I am a 22 year old High School Drop out I had my son in High School mom is not in the picture she passed away just me and my son. I have a GED, and most schools won't touch me except ones such as ITT Tech some weird online schools etc... Are those even worth it would I be wasting my time? I want to get a degree in Computer Science with an emphasis on Networking. Would any Company hire me?? If it helps I live in Utah.
Thank you so much any info would help.
I'm not sure if I would trust ITT Tech at all, there's a lot of different stories/reasons out there leading me to believe it's more of a scam. As for the networking thing, what you COULD do (it would take more self-discipline) is get some networking certifications either on your own or through community college classes. The usual stepping stones for these is CompTIA Network+, Cisco CCNA, Cisco CCNP, and further if you see fit. If you buy learning materials and use free resources online, you could get these, though it would be harder that way. The easier thing to do would be to look for a standalone class for each one. Getting the certifications would be cheaper than getting a degree and often it can land you the same (networking) jobs because the certifications prove your competence in place of and or in addition to a degree.
Anyways, good luck!
You have a good chance with the CompTIA and Cisco certs. I went straight from High school to do my CCNA course that lasted 2 years but that included another cert called FETAC(Irish cert) In networking. I found out quickly that Network engineer jobs required about 2 years or so experience but that is in the Irish Job market. The Main obstacle I had getting to where I am now was professional experience ,which I got through short-term Contracts.I'm 23 now and when I started I was 19 so I had to deal with the "He's too young to be let loose on on your systems" stigma .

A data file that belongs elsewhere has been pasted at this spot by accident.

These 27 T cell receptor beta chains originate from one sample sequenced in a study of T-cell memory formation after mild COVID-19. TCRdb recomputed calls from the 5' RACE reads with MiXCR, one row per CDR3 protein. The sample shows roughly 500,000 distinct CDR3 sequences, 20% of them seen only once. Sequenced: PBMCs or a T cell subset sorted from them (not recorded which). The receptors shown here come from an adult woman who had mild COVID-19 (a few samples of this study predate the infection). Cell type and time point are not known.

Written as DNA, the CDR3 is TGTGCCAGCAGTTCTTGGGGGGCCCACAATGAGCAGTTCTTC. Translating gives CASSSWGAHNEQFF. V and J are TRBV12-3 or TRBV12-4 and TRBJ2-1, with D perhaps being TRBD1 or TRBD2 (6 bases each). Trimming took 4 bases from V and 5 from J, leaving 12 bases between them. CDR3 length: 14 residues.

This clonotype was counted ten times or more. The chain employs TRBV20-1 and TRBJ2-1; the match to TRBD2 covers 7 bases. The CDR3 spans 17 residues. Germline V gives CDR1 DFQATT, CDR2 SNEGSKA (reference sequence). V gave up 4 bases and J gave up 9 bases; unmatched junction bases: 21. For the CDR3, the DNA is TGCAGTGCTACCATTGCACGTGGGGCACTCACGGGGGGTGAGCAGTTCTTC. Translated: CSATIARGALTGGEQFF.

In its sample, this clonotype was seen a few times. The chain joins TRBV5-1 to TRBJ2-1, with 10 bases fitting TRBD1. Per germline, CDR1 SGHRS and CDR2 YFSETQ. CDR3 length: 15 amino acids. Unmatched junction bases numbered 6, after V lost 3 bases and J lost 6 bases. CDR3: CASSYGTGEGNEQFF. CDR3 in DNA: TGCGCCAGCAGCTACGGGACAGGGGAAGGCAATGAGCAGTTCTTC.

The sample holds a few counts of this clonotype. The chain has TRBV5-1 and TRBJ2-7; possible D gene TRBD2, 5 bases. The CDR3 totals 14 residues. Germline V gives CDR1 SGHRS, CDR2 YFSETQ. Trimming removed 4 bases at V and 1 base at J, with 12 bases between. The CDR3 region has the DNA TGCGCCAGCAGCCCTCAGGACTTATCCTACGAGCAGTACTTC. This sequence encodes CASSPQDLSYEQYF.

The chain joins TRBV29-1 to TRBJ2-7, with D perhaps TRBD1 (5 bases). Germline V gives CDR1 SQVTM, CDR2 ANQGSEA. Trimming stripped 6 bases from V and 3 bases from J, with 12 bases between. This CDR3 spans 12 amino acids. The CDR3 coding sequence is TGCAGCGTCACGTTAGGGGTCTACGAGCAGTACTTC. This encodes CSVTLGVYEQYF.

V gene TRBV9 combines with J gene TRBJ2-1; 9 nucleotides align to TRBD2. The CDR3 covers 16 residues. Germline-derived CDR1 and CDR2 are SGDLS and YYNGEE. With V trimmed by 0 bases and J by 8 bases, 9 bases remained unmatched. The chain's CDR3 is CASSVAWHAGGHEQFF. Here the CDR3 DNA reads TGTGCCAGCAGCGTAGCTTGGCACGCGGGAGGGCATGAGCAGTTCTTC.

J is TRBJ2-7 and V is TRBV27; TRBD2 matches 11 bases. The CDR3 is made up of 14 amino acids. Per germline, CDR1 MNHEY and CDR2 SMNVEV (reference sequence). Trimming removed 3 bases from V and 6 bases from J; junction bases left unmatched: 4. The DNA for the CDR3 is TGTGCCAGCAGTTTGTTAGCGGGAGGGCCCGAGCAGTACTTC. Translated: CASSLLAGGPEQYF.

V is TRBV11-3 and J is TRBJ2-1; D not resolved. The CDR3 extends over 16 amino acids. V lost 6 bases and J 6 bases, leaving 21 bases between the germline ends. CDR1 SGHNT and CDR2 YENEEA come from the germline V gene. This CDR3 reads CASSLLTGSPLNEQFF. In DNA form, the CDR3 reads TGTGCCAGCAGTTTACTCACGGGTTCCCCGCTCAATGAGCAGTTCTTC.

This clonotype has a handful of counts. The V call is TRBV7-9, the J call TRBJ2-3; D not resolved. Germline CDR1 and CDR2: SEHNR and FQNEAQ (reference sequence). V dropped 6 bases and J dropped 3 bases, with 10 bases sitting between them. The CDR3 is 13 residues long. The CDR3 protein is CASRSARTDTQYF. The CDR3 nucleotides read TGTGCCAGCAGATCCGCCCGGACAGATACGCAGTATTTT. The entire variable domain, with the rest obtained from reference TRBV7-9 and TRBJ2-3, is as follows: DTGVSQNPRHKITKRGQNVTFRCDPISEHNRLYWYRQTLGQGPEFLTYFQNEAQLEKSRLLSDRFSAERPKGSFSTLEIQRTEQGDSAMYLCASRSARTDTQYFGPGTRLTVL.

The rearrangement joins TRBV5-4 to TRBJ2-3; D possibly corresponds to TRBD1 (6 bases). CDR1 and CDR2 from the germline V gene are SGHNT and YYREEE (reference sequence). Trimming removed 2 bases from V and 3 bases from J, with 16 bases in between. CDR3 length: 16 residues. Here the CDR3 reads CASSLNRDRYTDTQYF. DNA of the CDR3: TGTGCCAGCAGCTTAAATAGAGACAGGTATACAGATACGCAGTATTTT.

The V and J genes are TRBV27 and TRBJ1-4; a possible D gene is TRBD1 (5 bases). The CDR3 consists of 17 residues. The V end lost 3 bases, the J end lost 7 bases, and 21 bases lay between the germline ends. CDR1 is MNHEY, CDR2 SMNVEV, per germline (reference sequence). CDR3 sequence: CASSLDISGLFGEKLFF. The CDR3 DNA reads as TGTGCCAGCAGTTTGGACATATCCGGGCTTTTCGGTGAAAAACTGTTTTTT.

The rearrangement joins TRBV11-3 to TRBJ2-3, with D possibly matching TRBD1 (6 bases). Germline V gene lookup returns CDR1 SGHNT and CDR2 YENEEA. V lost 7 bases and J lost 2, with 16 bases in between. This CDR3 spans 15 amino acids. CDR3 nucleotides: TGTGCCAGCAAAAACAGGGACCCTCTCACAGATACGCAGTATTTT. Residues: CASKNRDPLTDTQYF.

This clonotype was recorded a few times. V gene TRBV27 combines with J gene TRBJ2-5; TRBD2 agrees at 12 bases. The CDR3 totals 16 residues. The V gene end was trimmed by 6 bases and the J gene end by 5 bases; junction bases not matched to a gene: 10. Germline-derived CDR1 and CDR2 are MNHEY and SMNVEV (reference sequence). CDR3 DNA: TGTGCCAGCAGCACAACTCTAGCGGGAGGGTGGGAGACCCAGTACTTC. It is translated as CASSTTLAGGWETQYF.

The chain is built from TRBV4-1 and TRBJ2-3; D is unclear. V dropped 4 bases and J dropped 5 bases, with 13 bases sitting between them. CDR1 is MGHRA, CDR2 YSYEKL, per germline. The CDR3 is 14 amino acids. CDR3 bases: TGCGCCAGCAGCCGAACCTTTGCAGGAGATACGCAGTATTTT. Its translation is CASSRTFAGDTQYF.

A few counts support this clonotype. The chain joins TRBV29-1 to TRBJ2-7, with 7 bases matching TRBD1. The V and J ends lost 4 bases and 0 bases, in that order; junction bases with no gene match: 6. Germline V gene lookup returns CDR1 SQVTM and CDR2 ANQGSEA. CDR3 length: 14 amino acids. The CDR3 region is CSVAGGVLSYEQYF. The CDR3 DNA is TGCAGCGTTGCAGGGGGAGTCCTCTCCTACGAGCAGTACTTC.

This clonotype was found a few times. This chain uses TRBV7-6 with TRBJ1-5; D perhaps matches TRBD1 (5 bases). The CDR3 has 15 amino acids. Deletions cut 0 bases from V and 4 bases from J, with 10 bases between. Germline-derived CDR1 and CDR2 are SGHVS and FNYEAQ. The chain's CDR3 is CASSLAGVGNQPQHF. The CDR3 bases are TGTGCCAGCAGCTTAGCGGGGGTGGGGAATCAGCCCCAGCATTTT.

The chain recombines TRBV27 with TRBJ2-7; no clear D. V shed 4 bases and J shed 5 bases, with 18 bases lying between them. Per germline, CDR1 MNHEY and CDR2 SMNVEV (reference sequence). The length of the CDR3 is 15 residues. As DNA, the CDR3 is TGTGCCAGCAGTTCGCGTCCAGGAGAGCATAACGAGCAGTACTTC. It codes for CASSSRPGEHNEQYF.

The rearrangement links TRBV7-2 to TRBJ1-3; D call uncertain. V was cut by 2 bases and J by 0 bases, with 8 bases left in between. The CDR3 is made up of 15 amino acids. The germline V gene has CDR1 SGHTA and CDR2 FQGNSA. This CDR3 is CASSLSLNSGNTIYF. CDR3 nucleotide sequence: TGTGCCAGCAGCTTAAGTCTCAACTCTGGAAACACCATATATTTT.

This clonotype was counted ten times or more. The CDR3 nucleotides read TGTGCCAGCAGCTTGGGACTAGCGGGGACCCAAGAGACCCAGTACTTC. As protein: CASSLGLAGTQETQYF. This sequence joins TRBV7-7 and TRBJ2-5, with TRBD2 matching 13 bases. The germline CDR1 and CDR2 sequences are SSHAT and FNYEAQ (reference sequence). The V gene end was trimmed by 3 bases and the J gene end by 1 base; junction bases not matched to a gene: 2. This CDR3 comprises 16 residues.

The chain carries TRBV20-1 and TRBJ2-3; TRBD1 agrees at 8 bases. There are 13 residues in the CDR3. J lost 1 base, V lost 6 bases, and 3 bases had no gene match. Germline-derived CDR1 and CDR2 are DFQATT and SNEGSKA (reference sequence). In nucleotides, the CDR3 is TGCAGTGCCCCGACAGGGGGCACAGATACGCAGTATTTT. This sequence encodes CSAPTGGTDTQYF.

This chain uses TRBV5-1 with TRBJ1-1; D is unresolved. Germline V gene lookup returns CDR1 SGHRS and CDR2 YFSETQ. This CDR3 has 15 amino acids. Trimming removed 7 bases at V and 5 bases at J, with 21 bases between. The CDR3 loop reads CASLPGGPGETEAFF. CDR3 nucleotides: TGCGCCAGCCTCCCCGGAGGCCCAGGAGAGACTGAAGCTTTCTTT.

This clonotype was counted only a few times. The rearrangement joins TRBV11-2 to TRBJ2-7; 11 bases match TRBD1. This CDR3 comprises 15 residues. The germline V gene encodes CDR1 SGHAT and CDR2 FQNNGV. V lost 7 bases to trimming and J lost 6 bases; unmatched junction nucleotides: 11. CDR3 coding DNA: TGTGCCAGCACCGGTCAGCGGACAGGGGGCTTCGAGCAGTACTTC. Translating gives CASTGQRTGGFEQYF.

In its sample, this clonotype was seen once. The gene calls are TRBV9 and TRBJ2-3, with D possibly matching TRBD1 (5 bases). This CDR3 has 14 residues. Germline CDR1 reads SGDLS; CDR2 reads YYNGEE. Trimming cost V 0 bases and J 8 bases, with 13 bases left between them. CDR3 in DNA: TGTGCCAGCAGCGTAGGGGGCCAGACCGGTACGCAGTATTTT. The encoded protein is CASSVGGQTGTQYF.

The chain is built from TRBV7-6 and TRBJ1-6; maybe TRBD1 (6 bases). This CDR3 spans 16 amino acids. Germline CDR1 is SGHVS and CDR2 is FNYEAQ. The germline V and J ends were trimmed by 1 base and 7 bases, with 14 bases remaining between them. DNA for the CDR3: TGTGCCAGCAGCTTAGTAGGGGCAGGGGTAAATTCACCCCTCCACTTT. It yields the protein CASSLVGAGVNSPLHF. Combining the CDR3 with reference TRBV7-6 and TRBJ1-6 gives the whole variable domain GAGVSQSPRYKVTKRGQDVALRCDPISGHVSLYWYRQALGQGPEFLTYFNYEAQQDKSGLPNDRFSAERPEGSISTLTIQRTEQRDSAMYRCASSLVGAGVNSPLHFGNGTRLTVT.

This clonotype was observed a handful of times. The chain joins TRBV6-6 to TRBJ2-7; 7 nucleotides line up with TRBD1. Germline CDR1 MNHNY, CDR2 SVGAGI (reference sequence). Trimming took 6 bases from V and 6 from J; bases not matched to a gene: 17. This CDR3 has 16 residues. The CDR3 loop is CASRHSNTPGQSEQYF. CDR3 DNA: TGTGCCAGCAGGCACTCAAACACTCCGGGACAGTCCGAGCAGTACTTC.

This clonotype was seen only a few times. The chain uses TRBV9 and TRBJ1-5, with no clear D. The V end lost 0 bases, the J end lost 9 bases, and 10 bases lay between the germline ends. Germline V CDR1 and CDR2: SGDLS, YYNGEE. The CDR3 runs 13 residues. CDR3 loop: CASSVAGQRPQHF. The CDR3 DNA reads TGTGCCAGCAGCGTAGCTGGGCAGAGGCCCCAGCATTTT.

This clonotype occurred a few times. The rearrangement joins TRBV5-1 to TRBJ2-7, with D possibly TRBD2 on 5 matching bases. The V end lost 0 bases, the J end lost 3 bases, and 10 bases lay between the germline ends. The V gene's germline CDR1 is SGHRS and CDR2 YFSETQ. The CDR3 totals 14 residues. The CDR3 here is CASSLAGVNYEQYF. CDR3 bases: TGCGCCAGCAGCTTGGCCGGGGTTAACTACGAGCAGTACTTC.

Hope this gives you some better insight , good luck
Getting your certs is a good idea. If you want a degree though a community college can be a gateway to public universities and it is a lot cheaper. In Ohio they have consortium agreements between all state schools, 2 and 4 year, so that all credits transfer.
Everybody has a shot in todays world, the trick is finding the boss that values knowledge over schooling. I was hired on from putting what I know on my resume at my current job, I've worked alongside probably 5 or 6 A+ certified techs fresh out of school and all of them have proved to have no real world experience and freeze at the first real world situation they get put in. I've lost track of how many times I've heard "they didn't teach us that in school" or "I didn't take that class." But honestly everything that you might need to learn is on the internet and if you have the self control and the enthusiasm then you can save a lot of money by teaching yourself.
Of course that's just my experience, and some might say I got lucky. I personally have a lot against many of the schools out there, but a lot of employers out there anymore require that piece of paper that says "you know what it takes to get this single piece of paper" and some people do need that structured education in order to learn, there's nothing wrong with that.
I will say thought that I've seen a lot of job listings lately in my area that state that a CCNA or an A+ is preferred but not required, but I live in the midwest US which is notoriously the worst region in the US for IT jobs.